TV is not the default

Television was not the default in my home growing up. We did not have cable television. We could not get cable television had we wanted to. We lived too far out in a rural area of Northern Virginia. ((Rural as in, the school bus was late because the herd of cows in the road would not move. Have you ever tried to move a cow?))

We had an antenna and a series of stations from the surrounding area. We had FOX, ABC, NBC and CBS ((Sometimes)) from Washington DC. We also had WDCA and Channel 50 which I can’t recall what station it was affiliated with. We also has PBS, and a hand full of local, educational programming stations. So we were never for want of documentaries and science programming. As far as mainstream TV, it was a toss-up. Sometimes you could watch an entire hour of television without interruption and static snow across the screen. Other times, it would render whatever you were trying to enjoy unwatchable and sporting events were no better.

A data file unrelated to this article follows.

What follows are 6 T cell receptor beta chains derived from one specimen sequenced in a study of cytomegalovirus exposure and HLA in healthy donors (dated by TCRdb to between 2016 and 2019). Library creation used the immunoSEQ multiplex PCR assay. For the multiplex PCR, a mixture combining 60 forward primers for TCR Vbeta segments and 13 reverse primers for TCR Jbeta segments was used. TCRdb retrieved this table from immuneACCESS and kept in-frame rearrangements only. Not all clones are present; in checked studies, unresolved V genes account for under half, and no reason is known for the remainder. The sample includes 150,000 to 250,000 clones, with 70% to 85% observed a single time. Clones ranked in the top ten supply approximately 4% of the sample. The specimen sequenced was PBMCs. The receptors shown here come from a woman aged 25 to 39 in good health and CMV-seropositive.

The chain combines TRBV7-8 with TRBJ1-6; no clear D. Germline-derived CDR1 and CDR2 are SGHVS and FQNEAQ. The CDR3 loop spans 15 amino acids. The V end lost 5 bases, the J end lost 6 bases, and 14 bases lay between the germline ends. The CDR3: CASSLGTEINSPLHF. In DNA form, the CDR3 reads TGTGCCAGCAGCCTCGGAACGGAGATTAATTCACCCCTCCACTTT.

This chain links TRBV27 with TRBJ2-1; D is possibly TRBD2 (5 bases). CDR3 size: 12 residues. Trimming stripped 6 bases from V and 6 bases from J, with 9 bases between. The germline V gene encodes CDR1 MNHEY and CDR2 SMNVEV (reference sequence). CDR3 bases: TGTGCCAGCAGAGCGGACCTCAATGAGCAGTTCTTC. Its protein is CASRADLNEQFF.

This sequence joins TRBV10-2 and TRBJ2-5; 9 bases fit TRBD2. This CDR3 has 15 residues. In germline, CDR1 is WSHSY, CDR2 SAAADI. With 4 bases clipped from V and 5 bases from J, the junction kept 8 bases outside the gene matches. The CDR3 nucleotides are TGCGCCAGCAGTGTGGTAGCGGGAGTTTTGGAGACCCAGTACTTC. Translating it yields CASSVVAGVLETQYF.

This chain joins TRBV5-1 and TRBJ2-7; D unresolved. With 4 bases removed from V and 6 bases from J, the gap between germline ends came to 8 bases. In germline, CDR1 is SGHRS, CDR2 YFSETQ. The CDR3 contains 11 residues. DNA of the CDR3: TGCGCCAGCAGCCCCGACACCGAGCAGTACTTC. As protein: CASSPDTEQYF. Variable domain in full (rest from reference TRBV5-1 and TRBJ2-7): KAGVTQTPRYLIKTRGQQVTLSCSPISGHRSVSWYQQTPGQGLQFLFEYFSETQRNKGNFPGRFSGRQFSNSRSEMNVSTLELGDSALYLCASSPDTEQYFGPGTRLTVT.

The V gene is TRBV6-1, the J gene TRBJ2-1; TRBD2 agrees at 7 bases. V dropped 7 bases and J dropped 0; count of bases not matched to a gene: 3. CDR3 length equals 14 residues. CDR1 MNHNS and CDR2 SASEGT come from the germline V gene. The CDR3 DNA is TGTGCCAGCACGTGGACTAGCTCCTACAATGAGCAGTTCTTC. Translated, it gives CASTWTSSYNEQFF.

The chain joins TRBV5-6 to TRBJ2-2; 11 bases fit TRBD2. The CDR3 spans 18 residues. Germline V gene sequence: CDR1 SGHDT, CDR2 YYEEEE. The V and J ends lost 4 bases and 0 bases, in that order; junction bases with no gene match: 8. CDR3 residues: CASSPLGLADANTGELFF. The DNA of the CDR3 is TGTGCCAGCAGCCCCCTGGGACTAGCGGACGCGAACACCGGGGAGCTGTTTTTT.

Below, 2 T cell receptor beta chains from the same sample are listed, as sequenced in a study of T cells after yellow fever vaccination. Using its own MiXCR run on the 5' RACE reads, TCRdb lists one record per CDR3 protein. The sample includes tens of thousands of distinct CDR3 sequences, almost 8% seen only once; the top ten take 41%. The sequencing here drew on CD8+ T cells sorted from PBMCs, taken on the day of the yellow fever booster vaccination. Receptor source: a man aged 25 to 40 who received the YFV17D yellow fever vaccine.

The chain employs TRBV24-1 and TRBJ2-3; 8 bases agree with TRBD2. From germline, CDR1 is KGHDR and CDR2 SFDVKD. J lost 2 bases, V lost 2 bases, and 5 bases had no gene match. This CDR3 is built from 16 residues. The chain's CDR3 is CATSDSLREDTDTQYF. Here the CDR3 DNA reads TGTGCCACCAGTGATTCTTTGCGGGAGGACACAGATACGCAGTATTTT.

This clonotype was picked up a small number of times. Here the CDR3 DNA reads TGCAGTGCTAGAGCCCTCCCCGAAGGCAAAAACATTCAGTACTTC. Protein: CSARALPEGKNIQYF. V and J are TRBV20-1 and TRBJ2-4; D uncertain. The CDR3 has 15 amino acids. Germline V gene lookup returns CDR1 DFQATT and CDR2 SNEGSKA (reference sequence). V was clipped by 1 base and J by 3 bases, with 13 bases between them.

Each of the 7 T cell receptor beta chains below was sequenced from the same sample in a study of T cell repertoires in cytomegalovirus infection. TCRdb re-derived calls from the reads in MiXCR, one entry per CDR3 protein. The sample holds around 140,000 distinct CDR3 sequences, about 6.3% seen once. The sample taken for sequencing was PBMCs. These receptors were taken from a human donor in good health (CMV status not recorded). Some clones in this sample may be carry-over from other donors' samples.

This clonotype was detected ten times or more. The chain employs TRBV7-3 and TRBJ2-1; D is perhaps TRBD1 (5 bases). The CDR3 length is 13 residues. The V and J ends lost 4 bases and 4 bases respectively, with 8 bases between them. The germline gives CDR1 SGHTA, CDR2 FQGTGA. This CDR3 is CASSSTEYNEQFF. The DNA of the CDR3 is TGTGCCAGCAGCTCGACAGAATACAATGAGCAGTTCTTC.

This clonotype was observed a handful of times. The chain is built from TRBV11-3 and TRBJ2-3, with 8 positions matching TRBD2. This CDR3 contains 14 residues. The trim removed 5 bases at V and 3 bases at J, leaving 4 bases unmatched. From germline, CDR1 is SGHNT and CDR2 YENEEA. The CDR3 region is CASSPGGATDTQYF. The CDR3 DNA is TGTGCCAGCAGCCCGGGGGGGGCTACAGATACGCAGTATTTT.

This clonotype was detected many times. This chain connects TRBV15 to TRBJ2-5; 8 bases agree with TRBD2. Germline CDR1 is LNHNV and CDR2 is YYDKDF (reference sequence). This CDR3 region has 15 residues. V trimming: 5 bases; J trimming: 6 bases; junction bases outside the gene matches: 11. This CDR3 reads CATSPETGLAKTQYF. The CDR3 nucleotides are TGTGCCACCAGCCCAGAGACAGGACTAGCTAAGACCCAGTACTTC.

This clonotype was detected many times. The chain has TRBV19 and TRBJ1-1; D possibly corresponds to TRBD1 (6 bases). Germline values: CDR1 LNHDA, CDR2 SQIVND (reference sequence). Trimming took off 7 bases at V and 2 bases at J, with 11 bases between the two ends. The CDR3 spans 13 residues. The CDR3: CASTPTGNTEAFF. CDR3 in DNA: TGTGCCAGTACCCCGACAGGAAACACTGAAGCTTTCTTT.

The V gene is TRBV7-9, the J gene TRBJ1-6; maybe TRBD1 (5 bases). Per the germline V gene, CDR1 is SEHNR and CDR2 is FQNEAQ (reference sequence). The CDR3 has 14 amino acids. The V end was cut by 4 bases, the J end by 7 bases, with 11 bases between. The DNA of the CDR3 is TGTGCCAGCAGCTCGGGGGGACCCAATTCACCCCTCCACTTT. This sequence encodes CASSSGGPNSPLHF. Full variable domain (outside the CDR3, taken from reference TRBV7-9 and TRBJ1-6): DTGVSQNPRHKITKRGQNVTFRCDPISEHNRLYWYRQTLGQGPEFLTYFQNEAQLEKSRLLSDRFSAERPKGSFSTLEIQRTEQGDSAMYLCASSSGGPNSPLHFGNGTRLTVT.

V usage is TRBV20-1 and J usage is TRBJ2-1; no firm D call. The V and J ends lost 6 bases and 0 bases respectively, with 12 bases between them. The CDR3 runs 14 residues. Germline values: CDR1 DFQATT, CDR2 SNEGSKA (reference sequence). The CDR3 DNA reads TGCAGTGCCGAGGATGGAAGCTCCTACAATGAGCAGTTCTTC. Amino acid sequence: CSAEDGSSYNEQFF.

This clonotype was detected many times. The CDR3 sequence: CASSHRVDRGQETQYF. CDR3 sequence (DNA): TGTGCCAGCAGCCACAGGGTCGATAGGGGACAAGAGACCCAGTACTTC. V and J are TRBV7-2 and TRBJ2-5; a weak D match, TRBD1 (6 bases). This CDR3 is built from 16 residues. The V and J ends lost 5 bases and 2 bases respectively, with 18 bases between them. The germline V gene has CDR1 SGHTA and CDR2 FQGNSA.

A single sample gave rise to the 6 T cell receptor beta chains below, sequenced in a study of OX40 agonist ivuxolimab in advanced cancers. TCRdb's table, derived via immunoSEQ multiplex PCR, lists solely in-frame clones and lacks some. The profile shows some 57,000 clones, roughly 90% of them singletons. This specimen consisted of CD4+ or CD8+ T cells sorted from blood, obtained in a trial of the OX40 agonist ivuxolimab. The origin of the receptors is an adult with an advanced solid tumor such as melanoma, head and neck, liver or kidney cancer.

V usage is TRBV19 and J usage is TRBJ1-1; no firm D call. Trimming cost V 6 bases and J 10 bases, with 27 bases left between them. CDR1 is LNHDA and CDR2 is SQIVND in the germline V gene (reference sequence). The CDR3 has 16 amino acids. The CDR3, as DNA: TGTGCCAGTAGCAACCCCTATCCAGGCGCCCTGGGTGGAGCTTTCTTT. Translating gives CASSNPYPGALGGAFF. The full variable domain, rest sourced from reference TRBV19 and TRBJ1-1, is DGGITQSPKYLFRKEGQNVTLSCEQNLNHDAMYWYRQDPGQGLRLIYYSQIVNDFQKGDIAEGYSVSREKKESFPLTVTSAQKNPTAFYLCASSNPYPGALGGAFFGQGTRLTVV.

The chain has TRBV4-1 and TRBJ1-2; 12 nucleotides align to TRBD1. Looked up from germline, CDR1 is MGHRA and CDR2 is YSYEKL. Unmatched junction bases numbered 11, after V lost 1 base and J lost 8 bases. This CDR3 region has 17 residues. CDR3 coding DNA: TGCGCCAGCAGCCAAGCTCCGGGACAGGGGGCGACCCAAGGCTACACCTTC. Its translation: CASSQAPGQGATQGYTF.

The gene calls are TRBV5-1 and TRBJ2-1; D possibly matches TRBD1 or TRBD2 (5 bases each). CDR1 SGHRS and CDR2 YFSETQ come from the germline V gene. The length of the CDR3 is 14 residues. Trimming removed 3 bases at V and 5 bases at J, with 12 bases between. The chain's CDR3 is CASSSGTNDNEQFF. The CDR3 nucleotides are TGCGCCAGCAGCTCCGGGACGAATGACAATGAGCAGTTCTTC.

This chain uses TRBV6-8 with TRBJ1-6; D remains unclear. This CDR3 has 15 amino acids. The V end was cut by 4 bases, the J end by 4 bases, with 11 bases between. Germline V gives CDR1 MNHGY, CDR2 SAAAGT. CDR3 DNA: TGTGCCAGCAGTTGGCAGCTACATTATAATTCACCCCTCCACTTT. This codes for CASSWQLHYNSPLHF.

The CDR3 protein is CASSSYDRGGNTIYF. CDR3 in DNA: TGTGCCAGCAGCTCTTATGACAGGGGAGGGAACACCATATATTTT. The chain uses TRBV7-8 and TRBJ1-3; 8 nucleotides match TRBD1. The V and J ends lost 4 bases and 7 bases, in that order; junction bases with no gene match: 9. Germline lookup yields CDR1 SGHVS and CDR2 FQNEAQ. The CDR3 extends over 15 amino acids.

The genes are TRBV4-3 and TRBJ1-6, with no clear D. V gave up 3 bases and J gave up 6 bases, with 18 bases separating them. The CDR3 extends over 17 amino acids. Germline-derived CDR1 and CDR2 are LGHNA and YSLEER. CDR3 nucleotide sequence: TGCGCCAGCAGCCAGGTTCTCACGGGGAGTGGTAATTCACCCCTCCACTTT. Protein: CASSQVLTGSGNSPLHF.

I got to thinking about this because I found myself missing the lazy, quiet Sunday afternoons at home. I would be curled up with a good book or magazine. ((This was a time before the internet.)) I loved the rainy days most of all because the drops would splash off our tin roof. ((Did I mention we lived in a 150+ year old farm-house?))

I was thinking about the peace and quiet of those Sundays because my wife and I were recently curled up on our couch, under a soft blanket reading. Only she had her Kindle and I had my iPad using the Kindle app. It was peaceful and quiet and I was very happy.

The TV was off. The stereo not playing. No video games or talking. It was just peaceful serenity and reading. The Kindle and it’s related apps for iPhone and iPad have reignited my love of reading. But that’s another story for another day.

1 Comment

  1. Rebbecca Fimbrez

    May 23, 2013 at 3:30 pm

    The Amazon Kindle is a series of e-book readers produced by Amazon.com. Amazon Kindle devices enable users to shop for, download, browse, and read e-books, newspapers, magazines, blogs, and other digital media via wireless networking. The hardware platform, developed by Amazon.com subsidiary Lab126, began as a single device and now comprises a range of devices – most using an E Ink electronic paper display capable of rendering 16 tones to simulate reading on paper while minimizing power consumption.“,^

    http://www.healthmedicinebook.comRemember to go and visit this useful internet site

Comments are closed.